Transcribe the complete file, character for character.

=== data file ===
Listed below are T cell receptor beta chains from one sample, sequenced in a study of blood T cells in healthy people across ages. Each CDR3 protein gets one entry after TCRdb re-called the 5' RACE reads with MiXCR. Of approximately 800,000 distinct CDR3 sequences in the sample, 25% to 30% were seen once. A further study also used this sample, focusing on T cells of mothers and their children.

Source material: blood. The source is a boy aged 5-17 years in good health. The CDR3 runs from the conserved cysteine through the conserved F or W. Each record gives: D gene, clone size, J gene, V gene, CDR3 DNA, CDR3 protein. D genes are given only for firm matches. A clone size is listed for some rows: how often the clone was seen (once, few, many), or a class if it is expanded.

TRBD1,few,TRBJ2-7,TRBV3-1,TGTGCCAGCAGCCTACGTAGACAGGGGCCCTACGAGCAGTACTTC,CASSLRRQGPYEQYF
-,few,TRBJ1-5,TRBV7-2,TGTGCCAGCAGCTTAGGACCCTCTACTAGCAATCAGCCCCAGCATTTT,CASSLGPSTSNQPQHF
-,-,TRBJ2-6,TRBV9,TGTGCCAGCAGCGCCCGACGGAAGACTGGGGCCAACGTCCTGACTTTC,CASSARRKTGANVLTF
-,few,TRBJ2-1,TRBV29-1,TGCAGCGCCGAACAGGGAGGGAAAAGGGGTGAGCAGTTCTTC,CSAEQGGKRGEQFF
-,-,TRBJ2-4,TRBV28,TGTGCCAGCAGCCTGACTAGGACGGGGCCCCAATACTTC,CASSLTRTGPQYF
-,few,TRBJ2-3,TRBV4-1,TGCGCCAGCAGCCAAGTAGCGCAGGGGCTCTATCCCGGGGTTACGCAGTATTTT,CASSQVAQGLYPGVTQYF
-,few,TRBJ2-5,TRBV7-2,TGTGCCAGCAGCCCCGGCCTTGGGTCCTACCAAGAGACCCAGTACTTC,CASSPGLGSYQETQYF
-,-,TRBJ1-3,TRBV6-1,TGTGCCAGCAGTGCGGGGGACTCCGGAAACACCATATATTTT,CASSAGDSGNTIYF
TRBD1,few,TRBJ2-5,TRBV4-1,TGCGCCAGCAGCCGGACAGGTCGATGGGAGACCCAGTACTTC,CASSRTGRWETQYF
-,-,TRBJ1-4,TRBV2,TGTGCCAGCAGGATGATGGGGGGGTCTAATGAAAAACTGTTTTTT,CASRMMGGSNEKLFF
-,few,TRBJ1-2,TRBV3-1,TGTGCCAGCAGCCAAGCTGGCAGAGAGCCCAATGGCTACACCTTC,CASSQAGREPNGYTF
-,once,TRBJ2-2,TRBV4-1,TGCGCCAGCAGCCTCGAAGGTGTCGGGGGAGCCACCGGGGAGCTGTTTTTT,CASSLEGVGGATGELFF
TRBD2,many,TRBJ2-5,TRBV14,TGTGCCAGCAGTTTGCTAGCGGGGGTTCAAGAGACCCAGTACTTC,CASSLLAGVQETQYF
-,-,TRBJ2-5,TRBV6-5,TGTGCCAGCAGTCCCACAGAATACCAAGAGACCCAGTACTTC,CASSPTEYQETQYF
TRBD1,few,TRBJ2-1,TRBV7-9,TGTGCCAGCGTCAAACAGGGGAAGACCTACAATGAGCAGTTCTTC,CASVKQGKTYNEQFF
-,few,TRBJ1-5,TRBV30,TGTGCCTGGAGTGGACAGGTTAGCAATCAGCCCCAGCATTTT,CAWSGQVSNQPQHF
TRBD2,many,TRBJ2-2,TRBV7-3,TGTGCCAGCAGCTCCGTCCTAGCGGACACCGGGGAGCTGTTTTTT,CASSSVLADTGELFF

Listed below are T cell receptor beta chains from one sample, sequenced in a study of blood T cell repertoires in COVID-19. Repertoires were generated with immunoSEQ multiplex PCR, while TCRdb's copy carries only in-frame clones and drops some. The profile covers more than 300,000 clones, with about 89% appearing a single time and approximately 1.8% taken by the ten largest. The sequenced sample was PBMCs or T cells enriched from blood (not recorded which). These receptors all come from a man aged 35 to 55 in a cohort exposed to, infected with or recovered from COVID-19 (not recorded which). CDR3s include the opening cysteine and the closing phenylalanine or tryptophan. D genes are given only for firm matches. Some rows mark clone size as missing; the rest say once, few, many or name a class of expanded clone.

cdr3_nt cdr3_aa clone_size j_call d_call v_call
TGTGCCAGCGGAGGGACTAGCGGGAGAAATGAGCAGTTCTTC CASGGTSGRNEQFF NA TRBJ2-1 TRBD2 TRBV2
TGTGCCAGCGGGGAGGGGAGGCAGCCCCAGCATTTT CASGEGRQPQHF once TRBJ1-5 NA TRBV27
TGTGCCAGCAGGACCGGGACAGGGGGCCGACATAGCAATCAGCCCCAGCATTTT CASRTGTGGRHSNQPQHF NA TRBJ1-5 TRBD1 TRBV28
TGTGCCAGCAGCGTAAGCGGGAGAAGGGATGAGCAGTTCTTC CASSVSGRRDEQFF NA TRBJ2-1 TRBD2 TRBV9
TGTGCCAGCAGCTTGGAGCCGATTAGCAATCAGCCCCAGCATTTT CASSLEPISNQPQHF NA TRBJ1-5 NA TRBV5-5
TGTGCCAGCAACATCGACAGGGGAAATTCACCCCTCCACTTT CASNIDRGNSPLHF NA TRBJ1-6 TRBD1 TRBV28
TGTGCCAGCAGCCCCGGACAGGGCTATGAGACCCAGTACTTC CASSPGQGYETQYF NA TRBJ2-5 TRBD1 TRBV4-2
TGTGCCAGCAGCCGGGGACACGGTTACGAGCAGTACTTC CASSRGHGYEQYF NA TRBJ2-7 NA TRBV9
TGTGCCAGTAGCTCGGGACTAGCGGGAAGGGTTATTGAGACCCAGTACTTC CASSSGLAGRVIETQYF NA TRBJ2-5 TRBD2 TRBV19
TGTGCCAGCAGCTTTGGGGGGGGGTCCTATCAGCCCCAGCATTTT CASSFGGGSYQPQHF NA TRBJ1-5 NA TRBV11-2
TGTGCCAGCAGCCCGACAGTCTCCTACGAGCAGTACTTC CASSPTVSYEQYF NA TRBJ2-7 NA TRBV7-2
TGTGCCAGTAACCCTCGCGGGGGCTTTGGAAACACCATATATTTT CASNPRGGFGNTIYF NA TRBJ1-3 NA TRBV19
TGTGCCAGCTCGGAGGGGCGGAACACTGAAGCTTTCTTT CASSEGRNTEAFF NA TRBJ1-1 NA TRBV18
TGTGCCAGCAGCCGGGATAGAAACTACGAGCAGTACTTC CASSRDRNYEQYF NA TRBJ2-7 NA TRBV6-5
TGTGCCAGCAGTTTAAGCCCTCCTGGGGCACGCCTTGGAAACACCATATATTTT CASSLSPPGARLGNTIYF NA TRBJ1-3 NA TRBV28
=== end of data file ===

Listed below are T cell receptor beta chains from one sample, sequenced in a study of blood T cells in healthy people across ages. Each CDR3 protein gets one entry after TCRdb re-called the 5' RACE reads with MiXCR. Of approximately 800,000 distinct CDR3 sequences in the sample, 25% to 30% were seen once. A further study also used this sample, focusing on T cells of mothers and their children.

Source material: blood. The source is a boy aged 5-17 years in good health. The CDR3 runs from the conserved cysteine through the conserved F or W. Each record gives: D gene, clone size, J gene, V gene, CDR3 DNA, CDR3 protein. D genes are given only for firm matches. A clone size is listed for some rows: how often the clone was seen (once, few, many), or a class if it is expanded.

TRBD1,few,TRBJ2-7,TRBV3-1,TGTGCCAGCAGCCTACGTAGACAGGGGCCCTACGAGCAGTACTTC,CASSLRRQGPYEQYF
-,few,TRBJ1-5,TRBV7-2,TGTGCCAGCAGCTTAGGACCCTCTACTAGCAATCAGCCCCAGCATTTT,CASSLGPSTSNQPQHF
-,-,TRBJ2-6,TRBV9,TGTGCCAGCAGCGCCCGACGGAAGACTGGGGCCAACGTCCTGACTTTC,CASSARRKTGANVLTF
-,few,TRBJ2-1,TRBV29-1,TGCAGCGCCGAACAGGGAGGGAAAAGGGGTGAGCAGTTCTTC,CSAEQGGKRGEQFF
-,-,TRBJ2-4,TRBV28,TGTGCCAGCAGCCTGACTAGGACGGGGCCCCAATACTTC,CASSLTRTGPQYF
-,few,TRBJ2-3,TRBV4-1,TGCGCCAGCAGCCAAGTAGCGCAGGGGCTCTATCCCGGGGTTACGCAGTATTTT,CASSQVAQGLYPGVTQYF
-,few,TRBJ2-5,TRBV7-2,TGTGCCAGCAGCCCCGGCCTTGGGTCCTACCAAGAGACCCAGTACTTC,CASSPGLGSYQETQYF
-,-,TRBJ1-3,TRBV6-1,TGTGCCAGCAGTGCGGGGGACTCCGGAAACACCATATATTTT,CASSAGDSGNTIYF
TRBD1,few,TRBJ2-5,TRBV4-1,TGCGCCAGCAGCCGGACAGGTCGATGGGAGACCCAGTACTTC,CASSRTGRWETQYF
-,-,TRBJ1-4,TRBV2,TGTGCCAGCAGGATGATGGGGGGGTCTAATGAAAAACTGTTTTTT,CASRMMGGSNEKLFF
-,few,TRBJ1-2,TRBV3-1,TGTGCCAGCAGCCAAGCTGGCAGAGAGCCCAATGGCTACACCTTC,CASSQAGREPNGYTF
-,once,TRBJ2-2,TRBV4-1,TGCGCCAGCAGCCTCGAAGGTGTCGGGGGAGCCACCGGGGAGCTGTTTTTT,CASSLEGVGGATGELFF
TRBD2,many,TRBJ2-5,TRBV14,TGTGCCAGCAGTTTGCTAGCGGGGGTTCAAGAGACCCAGTACTTC,CASSLLAGVQETQYF
-,-,TRBJ2-5,TRBV6-5,TGTGCCAGCAGTCCCACAGAATACCAAGAGACCCAGTACTTC,CASSPTEYQETQYF
TRBD1,few,TRBJ2-1,TRBV7-9,TGTGCCAGCGTCAAACAGGGGAAGACCTACAATGAGCAGTTCTTC,CASVKQGKTYNEQFF
-,few,TRBJ1-5,TRBV30,TGTGCCTGGAGTGGACAGGTTAGCAATCAGCCCCAGCATTTT,CAWSGQVSNQPQHF
TRBD2,many,TRBJ2-2,TRBV7-3,TGTGCCAGCAGCTCCGTCCTAGCGGACACCGGGGAGCTGTTTTTT,CASSSVLADTGELFF

Listed below are T cell receptor beta chains from one sample, sequenced in a study of blood T cell repertoires in COVID-19. Repertoires were generated with immunoSEQ multiplex PCR, while TCRdb's copy carries only in-frame clones and drops some. The profile covers more than 300,000 clones, with about 89% appearing a single time and approximately 1.8% taken by the ten largest. The sequenced sample was PBMCs or T cells enriched from blood (not recorded which). These receptors all come from a man aged 35 to 55 in a cohort exposed to, infected with or recovered from COVID-19 (not recorded which). CDR3s include the opening cysteine and the closing phenylalanine or tryptophan. D genes are given only for firm matches. Some rows mark clone size as missing; the rest say once, few, many or name a class of expanded clone.

cdr3_nt cdr3_aa clone_size j_call d_call v_call
TGTGCCAGCGGAGGGACTAGCGGGAGAAATGAGCAGTTCTTC CASGGTSGRNEQFF NA TRBJ2-1 TRBD2 TRBV2
TGTGCCAGCGGGGAGGGGAGGCAGCCCCAGCATTTT CASGEGRQPQHF once TRBJ1-5 NA TRBV27
TGTGCCAGCAGGACCGGGACAGGGGGCCGACATAGCAATCAGCCCCAGCATTTT CASRTGTGGRHSNQPQHF NA TRBJ1-5 TRBD1 TRBV28
TGTGCCAGCAGCGTAAGCGGGAGAAGGGATGAGCAGTTCTTC CASSVSGRRDEQFF NA TRBJ2-1 TRBD2 TRBV9
TGTGCCAGCAGCTTGGAGCCGATTAGCAATCAGCCCCAGCATTTT CASSLEPISNQPQHF NA TRBJ1-5 NA TRBV5-5
TGTGCCAGCAACATCGACAGGGGAAATTCACCCCTCCACTTT CASNIDRGNSPLHF NA TRBJ1-6 TRBD1 TRBV28
TGTGCCAGCAGCCCCGGACAGGGCTATGAGACCCAGTACTTC CASSPGQGYETQYF NA TRBJ2-5 TRBD1 TRBV4-2
TGTGCCAGCAGCCGGGGACACGGTTACGAGCAGTACTTC CASSRGHGYEQYF NA TRBJ2-7 NA TRBV9
TGTGCCAGTAGCTCGGGACTAGCGGGAAGGGTTATTGAGACCCAGTACTTC CASSSGLAGRVIETQYF NA TRBJ2-5 TRBD2 TRBV19
TGTGCCAGCAGCTTTGGGGGGGGGTCCTATCAGCCCCAGCATTTT CASSFGGGSYQPQHF NA TRBJ1-5 NA TRBV11-2
TGTGCCAGCAGCCCGACAGTCTCCTACGAGCAGTACTTC CASSPTVSYEQYF NA TRBJ2-7 NA TRBV7-2
TGTGCCAGTAACCCTCGCGGGGGCTTTGGAAACACCATATATTTT CASNPRGGFGNTIYF NA TRBJ1-3 NA TRBV19
TGTGCCAGCTCGGAGGGGCGGAACACTGAAGCTTTCTTT CASSEGRNTEAFF NA TRBJ1-1 NA TRBV18
TGTGCCAGCAGCCGGGATAGAAACTACGAGCAGTACTTC CASSRDRNYEQYF NA TRBJ2-7 NA TRBV6-5
TGTGCCAGCAGTTTAAGCCCTCCTGGGGCACGCCTTGGAAACACCATATATTTT CASSLSPPGARLGNTIYF NA TRBJ1-3 NA TRBV28